CongressWe’re lucky to have great Congressional representatives in Westchester.  But the institution of Congress as a whole?  Not so much.  Everybody hates it.  (Well, technically not everybody – Congress does have a 16% approval rating in the latest poll.)

Except for committed partisans, most folks would probably offer a similar explanation for their disgust:  Congress spends too much time fighting and finger-pointing, instead of cooperating and leading.

It turns out that this perception has a real basis in fact.  Check out this interactive graphic from Brookings.  It illustrates political party cohesion and ideology in Congress all the way back to 1857, the beginning of the modern two-party era.  And it makes clear that Congress is indeed more polarized today than ever before, with almost no overlap between Democrats and Republicans on the ideological spectrum.

But saying “a pox on both their houses” and assigning equal blame to both sides ignores a critical factor, because almost all of the ideological polarization results from Republican movement to the right.

Back to the Brookings graphic.  Take a look at the statistics for the last thirty years, beginning with the 99th Congress, and then focus on the ideological score in the lower right corner.  That’s an index that Brookings developed to determine the liberalism or conservatism of the average Democrat and the average Republican in the House.  Zero is dead center, negative numbers indicate left-leaning views, and positive numbers indicate right-leaning views.  The higher the number, the more extreme the position.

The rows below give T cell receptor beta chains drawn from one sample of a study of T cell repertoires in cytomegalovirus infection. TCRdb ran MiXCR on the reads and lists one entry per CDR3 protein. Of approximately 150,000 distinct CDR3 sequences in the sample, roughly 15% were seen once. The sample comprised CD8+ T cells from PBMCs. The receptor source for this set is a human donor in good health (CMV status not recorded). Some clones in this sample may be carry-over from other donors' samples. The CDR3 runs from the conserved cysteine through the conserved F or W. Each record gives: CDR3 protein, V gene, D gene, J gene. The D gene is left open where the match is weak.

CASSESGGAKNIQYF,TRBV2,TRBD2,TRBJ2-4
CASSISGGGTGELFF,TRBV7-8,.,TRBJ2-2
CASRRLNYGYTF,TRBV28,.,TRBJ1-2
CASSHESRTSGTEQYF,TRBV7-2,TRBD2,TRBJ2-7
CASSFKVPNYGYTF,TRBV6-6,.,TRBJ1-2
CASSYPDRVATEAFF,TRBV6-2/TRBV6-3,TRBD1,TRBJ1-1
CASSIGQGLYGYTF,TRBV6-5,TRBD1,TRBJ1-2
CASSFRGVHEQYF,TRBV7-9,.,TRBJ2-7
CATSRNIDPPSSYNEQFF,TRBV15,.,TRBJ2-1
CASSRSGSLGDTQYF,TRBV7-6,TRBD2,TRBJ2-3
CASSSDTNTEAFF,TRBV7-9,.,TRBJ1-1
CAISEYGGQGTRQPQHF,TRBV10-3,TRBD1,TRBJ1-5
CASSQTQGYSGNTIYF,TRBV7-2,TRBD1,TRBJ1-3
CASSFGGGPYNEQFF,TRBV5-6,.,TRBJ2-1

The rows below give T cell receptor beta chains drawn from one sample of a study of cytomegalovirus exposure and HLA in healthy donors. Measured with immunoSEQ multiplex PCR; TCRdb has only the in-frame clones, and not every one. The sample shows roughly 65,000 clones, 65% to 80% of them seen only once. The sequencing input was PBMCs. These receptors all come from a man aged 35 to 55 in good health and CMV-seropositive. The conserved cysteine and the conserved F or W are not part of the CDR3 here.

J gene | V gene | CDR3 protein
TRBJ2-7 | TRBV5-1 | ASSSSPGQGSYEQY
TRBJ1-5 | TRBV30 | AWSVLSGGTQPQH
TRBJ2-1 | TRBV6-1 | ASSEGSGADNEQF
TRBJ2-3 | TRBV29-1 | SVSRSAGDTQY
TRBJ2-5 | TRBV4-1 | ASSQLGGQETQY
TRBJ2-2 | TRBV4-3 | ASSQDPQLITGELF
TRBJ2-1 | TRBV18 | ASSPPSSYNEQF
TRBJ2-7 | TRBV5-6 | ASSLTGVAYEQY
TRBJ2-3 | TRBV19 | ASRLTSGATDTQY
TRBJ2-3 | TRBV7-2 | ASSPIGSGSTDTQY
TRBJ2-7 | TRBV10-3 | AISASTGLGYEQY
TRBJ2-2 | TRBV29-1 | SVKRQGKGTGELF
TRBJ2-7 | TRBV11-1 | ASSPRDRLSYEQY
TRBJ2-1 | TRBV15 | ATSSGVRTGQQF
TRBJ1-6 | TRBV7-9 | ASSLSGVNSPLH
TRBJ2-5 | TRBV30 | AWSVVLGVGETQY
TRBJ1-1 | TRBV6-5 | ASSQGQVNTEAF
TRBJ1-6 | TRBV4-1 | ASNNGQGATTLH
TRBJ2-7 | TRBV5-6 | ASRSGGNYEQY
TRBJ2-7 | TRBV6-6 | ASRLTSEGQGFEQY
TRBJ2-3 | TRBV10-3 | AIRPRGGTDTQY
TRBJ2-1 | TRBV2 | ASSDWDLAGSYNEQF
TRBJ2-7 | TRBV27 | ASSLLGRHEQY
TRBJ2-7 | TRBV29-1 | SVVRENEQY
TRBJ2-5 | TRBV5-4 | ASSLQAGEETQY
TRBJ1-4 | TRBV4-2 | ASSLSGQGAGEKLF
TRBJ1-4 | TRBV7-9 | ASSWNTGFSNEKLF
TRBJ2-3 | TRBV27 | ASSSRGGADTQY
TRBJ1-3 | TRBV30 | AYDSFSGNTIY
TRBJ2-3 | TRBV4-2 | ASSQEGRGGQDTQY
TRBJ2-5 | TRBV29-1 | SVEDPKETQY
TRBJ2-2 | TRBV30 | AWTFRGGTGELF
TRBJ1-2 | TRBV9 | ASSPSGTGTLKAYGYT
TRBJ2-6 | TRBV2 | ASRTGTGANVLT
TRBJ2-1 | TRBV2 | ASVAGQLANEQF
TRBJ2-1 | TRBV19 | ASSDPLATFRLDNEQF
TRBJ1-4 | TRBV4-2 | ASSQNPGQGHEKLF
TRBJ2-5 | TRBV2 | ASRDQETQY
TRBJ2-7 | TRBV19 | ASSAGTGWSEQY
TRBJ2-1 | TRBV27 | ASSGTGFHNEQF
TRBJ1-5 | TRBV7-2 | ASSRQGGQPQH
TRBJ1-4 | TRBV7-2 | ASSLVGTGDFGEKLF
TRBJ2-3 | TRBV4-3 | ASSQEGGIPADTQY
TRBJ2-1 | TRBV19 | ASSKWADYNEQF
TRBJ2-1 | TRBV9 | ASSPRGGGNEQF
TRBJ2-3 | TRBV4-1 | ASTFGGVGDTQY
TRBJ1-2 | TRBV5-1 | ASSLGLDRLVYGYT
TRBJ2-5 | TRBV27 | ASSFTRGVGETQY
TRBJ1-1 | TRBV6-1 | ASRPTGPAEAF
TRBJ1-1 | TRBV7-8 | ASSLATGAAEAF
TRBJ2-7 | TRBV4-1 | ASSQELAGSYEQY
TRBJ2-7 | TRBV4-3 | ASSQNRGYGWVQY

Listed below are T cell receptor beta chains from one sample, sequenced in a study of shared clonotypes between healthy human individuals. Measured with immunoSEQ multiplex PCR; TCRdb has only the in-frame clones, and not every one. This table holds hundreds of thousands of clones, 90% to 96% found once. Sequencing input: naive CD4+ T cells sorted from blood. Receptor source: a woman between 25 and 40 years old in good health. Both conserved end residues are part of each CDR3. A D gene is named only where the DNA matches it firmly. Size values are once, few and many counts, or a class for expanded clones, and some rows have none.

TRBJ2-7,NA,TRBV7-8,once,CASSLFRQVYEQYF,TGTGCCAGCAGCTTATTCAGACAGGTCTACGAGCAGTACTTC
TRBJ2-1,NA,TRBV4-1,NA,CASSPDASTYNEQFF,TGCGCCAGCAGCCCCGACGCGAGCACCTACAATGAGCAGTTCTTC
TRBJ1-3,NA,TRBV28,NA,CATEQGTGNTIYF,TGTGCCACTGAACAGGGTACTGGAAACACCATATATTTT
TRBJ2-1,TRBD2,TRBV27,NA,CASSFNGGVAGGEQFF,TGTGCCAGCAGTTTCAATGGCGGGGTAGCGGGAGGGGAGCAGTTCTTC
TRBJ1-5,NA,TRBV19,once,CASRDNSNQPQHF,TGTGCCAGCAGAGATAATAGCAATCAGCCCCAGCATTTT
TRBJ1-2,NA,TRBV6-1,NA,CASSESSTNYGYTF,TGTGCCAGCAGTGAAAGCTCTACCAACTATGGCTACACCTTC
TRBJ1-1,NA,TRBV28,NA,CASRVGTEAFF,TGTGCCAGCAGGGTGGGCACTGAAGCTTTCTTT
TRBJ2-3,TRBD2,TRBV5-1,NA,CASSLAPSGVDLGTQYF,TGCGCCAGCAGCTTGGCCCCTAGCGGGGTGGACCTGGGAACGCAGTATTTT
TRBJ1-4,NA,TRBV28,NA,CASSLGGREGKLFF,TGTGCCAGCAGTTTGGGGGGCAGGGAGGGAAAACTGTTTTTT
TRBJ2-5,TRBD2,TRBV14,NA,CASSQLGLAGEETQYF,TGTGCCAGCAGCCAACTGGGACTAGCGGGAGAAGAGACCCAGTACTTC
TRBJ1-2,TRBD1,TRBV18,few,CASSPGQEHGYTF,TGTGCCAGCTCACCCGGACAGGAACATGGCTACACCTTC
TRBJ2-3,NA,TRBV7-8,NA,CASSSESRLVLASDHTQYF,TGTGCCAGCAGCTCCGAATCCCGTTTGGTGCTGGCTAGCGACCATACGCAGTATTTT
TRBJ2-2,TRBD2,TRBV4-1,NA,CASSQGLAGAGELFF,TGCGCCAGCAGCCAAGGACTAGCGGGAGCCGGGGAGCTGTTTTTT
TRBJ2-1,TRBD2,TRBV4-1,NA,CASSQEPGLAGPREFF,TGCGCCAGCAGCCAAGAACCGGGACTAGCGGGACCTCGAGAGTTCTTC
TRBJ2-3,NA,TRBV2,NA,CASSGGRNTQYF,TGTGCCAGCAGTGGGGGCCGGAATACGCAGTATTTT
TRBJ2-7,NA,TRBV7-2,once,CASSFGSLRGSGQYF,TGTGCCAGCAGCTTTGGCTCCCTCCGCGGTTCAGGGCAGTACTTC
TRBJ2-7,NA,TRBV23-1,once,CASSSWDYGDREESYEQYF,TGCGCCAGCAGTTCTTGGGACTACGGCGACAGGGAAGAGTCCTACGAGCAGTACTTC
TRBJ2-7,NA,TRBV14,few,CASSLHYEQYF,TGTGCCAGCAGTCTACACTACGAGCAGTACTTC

Back in 1985, the typical Democrat in Congress had a score of -.309, while the typical Republican had a score of .311.  In other words, the two parties were about equidistant from the moderate middle.

So what’s happened since then?  By the time of the last Congress, the average Democrat had moved a little to the left, now scoring -.394, but the Republicans had lurched way over to the right, now scoring .675!

To put that in perspective, in the entire historical record, there is no precedent for such a big shift.  Republicans in Congress have more than doubled their ideological intensity in the last thirty years.  Their shift to the right is four times larger than the Democrats’ shift to the left.  The GOP’s national representatives are now more ideologically extreme than any Congressional party since the Civil War.  Wow.

Any explanation for the dysfunction in Washington that excludes this basic fact is missing something important.

To be clear, this is not a comment on rank-and-file registered Republicans or on local Republican officials – there are still plenty of mainstream, pragmatic, moderates around.  They’re just a dying (or dead) breed in DC.

Political scientists generally call the Democrats a “center-left” party, and the Republicans a “center-right” party.  How far does a party have to go in order to lose that “center” portion of the label?